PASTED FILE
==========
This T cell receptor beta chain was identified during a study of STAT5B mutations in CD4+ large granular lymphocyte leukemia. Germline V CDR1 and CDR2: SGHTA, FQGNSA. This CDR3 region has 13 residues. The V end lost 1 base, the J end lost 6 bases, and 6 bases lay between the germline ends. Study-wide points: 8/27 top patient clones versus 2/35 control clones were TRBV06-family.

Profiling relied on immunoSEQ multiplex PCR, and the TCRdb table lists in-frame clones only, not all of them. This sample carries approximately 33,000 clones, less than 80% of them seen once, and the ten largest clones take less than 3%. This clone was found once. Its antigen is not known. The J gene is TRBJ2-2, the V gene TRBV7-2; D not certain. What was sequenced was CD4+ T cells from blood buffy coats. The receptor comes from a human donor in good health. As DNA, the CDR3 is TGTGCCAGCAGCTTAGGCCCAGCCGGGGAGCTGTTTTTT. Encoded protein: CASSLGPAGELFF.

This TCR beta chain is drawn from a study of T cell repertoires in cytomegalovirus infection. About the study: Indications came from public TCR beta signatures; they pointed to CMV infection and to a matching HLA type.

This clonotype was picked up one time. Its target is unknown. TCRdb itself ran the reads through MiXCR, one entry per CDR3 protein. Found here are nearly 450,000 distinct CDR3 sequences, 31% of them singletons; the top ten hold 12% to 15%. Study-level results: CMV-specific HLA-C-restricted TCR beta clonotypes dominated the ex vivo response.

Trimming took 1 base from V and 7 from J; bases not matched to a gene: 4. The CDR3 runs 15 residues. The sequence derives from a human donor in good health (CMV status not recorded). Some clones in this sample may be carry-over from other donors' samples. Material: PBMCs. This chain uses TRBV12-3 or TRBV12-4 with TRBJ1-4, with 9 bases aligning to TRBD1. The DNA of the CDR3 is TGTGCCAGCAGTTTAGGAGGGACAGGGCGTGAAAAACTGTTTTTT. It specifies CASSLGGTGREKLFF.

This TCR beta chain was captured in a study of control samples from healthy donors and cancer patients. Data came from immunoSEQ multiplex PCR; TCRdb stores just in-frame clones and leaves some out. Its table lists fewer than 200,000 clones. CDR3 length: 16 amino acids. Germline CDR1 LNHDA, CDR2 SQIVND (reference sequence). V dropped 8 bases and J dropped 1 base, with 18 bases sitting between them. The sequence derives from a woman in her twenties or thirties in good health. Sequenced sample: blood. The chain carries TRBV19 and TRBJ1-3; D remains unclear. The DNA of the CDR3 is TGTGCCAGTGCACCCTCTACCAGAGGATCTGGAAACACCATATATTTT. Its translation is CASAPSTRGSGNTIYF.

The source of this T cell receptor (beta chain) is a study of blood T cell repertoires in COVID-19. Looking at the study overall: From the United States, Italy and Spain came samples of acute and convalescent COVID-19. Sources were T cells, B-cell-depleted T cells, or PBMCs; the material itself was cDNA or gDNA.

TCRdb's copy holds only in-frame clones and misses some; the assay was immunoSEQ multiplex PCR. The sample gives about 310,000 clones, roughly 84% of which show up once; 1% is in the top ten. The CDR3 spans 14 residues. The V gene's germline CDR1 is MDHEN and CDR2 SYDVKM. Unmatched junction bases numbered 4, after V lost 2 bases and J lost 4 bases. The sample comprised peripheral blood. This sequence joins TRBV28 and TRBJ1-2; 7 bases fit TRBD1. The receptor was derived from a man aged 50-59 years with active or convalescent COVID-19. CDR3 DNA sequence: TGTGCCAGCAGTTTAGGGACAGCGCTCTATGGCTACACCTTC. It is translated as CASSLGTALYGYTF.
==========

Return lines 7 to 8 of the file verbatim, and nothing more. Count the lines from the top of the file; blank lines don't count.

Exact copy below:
The source of this T cell receptor (beta chain) is a study of blood T cell repertoires in COVID-19. Looking at the study overall: From the United States, Italy and Spain came samples of acute and convalescent COVID-19. Sources were T cells, B-cell-depleted T cells, or PBMCs; the material itself was cDNA or gDNA.

TCRdb's copy holds only in-frame clones and misses some; the assay was immunoSEQ multiplex PCR. The sample gives about 310,000 clones, roughly 84% of which show up once; 1% is in the top ten. The CDR3 spans 14 residues. The V gene's germline CDR1 is MDHEN and CDR2 SYDVKM. Unmatched junction bases numbered 4, after V lost 2 bases and J lost 4 bases. The sample comprised peripheral blood. This sequence joins TRBV28 and TRBJ1-2; 7 bases fit TRBD1. The receptor was derived from a man aged 50-59 years with active or convalescent COVID-19. CDR3 DNA sequence: TGTGCCAGCAGTTTAGGGACAGCGCTCTATGGCTACACCTTC. It is translated as CASSLGTALYGYTF.